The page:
Did you ever wonder if you could use http://www.yourdomainname.com instead of http://localhost/ or http://127.0.0.1/ on your local machine? Imagine if you want to use absolute addresses in your site like http://www.mydomainname.com/myfolder/myfile.asp. What do you need to do? You have to connect to the internet and after updating your file, you have to upload that and then test on the server. But if you have a technique which allows you to use an absolute address on your own system without connecting to the internet then why you use that lengthy procedure?
The real question is: How can I tell my IIS or PWS that http://www.mydomainname.com is pointing to the files on my local computer and hence, do not try to access the internet?
The answer of the question is behind another question. Did you ever wonder why in each system where IIS or PWS is installed, http://localhost/ works? The only answer is that surely there must be any entry of localhost in the IIS or PWS. That's nice and enough to move further because if localhost is written somewhere in your computer, then obviously, you can change that to any word you like.
The location of the entry of localhost depends on the operating system you have. If you are using Windows 98, that is somewhere else and if you are using Windows NT or 2000, that is at another place. But the file where the entry exists is the same. The file name is HOSTS. Note that this file does not have any extension. If you are using windows 98, go to your windows folder, like c:\windows\ and look for this file (HOSTS). If you found that, open it using any text editor like notepad (If it does not exist, create it yourself). But if you are using windows NT or Windows 2000, it will be <windows-directory>\System32\Drivers\etc\ where <windows-directory> is the folder in which your windows installed (it is winnt/ by default).
Nice, we have accessed to the file and the contents of the file may look like this.
# Copyright (c) 1993-1999 Microsoft Corp.
# This is a sample HOSTS file used by Microsoft TCP/IP for Windows.
# This file contains the mappings of IP addresses to host names. Each
# entry should be kept on an individual line. The IP address should
# be placed in the first column followed by the corresponding host name.
# The IP address and the host name should be separated by at least one
# Additionally, comments (such as these) may be inserted on individual
# lines or following the machine name denoted by a '#' symbol.
# For example:
# 184.108.40.206 rhino.acme.com # source server
# 220.127.116.11 x.acme.com # x client host
Wow, we have got the localhost entry. OK change it with the text you want. But wait a minute, you can read this file to get more clear view of this file and it's usage.
The lines starting with # are comments and this file is designed by Microsoft as mentioned at the top of this file. Other lines tell that the files manipulates the IP addresses and their targets. As you know, 127.0.0.1 is always the address of local computer. Only the last entry of this file will work because it is not commented. The last line simply tells that the nick name or the alternative name of the 127.0.0.1 is localhost. Now change this name to any other name, such as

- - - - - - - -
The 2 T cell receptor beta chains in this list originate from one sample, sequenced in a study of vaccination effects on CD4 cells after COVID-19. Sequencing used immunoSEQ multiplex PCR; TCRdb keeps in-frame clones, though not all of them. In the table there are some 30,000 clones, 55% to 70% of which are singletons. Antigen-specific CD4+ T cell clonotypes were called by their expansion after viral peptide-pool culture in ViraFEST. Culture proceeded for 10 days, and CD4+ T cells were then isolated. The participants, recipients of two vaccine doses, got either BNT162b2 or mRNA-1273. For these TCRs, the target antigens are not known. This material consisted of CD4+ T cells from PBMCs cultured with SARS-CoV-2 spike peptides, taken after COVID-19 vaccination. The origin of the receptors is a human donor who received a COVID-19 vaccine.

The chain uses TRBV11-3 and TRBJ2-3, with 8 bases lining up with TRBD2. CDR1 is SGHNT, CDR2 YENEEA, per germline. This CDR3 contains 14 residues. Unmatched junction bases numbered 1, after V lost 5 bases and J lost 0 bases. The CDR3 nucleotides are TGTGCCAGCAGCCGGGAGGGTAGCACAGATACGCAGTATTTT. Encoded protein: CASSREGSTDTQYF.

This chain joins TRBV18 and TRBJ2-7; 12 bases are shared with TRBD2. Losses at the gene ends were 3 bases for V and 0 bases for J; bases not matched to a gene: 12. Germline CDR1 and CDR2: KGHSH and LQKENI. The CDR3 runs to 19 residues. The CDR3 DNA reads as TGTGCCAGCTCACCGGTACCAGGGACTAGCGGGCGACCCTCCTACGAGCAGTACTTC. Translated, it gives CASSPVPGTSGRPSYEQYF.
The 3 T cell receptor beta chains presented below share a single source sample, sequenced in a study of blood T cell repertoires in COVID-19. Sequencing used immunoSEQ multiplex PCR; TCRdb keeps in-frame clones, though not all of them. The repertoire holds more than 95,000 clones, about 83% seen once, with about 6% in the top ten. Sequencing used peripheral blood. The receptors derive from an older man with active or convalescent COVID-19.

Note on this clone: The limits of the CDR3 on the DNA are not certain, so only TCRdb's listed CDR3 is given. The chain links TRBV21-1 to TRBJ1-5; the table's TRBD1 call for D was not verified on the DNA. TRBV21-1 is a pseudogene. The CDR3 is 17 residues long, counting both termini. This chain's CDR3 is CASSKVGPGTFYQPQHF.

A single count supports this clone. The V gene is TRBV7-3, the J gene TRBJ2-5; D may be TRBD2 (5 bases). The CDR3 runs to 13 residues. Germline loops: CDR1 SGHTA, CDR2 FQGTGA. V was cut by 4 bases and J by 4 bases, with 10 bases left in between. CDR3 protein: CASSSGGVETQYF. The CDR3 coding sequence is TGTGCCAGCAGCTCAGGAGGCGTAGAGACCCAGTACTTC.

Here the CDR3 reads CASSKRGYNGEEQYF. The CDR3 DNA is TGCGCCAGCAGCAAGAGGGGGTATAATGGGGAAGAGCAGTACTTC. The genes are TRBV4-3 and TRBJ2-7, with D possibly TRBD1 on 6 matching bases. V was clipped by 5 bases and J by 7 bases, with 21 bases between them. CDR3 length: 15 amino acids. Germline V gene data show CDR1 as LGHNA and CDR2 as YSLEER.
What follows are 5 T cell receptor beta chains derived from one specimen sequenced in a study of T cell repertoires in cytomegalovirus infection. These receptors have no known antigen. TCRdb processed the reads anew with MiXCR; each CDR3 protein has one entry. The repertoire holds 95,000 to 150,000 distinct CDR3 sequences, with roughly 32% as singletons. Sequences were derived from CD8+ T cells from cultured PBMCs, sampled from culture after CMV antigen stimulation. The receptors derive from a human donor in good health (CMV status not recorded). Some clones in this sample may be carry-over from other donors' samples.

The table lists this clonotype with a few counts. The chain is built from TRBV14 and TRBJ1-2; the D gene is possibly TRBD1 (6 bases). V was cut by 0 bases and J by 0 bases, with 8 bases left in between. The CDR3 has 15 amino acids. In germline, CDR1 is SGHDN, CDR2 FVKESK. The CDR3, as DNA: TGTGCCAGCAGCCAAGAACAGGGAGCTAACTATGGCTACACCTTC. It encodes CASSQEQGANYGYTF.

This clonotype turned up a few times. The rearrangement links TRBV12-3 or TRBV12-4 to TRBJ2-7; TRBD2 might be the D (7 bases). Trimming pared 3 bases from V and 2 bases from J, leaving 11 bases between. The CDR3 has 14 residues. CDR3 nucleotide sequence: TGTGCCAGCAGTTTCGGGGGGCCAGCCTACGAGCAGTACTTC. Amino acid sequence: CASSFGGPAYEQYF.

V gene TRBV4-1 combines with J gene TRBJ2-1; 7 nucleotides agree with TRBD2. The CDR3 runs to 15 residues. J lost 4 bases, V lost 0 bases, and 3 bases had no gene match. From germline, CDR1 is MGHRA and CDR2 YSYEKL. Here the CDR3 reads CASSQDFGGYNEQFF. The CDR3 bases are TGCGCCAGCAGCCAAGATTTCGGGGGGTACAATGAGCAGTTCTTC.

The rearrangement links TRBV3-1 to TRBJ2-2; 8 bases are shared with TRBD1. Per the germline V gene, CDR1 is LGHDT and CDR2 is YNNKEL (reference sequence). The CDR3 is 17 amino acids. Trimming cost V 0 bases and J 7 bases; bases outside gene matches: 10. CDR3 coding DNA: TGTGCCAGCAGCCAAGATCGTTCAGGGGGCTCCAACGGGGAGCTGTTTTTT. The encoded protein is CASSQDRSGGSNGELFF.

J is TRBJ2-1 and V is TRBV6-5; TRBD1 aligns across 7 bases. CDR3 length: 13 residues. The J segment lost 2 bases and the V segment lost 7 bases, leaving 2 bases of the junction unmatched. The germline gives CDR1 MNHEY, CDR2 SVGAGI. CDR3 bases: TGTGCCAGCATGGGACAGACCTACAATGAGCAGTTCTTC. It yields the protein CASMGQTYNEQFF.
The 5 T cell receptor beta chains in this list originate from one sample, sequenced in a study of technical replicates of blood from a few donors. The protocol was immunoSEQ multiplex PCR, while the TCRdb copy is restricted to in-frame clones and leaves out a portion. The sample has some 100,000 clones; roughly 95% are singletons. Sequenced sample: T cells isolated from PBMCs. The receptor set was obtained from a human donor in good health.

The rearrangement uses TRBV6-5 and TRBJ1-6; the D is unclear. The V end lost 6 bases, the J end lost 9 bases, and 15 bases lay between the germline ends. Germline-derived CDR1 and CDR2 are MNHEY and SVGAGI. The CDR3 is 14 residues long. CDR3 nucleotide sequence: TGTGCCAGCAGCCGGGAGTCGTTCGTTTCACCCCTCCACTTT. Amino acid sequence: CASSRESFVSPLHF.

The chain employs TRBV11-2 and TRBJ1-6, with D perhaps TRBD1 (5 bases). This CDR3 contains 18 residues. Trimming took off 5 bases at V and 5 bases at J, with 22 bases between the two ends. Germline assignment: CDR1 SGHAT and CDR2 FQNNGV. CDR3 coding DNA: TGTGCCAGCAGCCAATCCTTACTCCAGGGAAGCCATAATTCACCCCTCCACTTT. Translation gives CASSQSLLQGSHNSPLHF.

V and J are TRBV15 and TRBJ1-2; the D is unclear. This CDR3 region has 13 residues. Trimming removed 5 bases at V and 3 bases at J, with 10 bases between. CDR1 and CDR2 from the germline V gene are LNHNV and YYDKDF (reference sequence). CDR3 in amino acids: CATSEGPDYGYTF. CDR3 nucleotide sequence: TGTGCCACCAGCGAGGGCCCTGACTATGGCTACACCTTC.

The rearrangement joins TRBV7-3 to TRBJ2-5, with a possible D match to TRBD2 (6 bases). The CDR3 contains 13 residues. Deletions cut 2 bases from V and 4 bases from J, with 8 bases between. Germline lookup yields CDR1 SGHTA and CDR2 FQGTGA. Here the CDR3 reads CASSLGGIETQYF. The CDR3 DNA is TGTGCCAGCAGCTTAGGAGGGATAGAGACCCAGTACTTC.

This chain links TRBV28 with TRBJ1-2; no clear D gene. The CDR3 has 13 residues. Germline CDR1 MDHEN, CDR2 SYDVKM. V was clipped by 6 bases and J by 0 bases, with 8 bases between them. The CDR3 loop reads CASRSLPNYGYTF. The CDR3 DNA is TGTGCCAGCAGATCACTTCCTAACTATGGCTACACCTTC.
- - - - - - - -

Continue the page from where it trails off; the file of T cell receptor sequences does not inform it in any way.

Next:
Then I will be able to access my local site using http://sameers/ if I am running PWS or IIS. OR I can change this entry to
I always access my site using http://www.theangrycoder.com That's nice and enough to work. Now I can use absolute paths in my sites and they will not generate any missing link error when I try to access them.
You can use this file in more advance mode. Like, you knows the IP address of a site say Microsoft.com, but you hate microsoft word and you want to access that using any other name say www.ibm.com. No problem, just get the address of the microsoft.com site and open your file and make an entry here. Say, microsoft's site has the IP address 111.222.333.444 then you can write in this file
Now type in your browser http://www.ibm.com and the microsoft will be there. Note that you can use ping utility to get the IP address of any site. Go to command prompt and type
ping <a href="http://www.anysitename.com">www.anysitename.com</a>
Note that I didn't used http://. As I got the address of my locally established domain, www.theangrycoder.com
So you can get the IP address of any site using same utility. I used it under windows 2000 but you can also use under windows 98. The first try using http:// before site names generated an error but without http://, it was fine.
Finally, it is not that you can use only one entry in this file. You can make as many entries as you want. It means, if you are working on the multiple sites, you can make multiple entries here. like
That's all about the HOSTS file.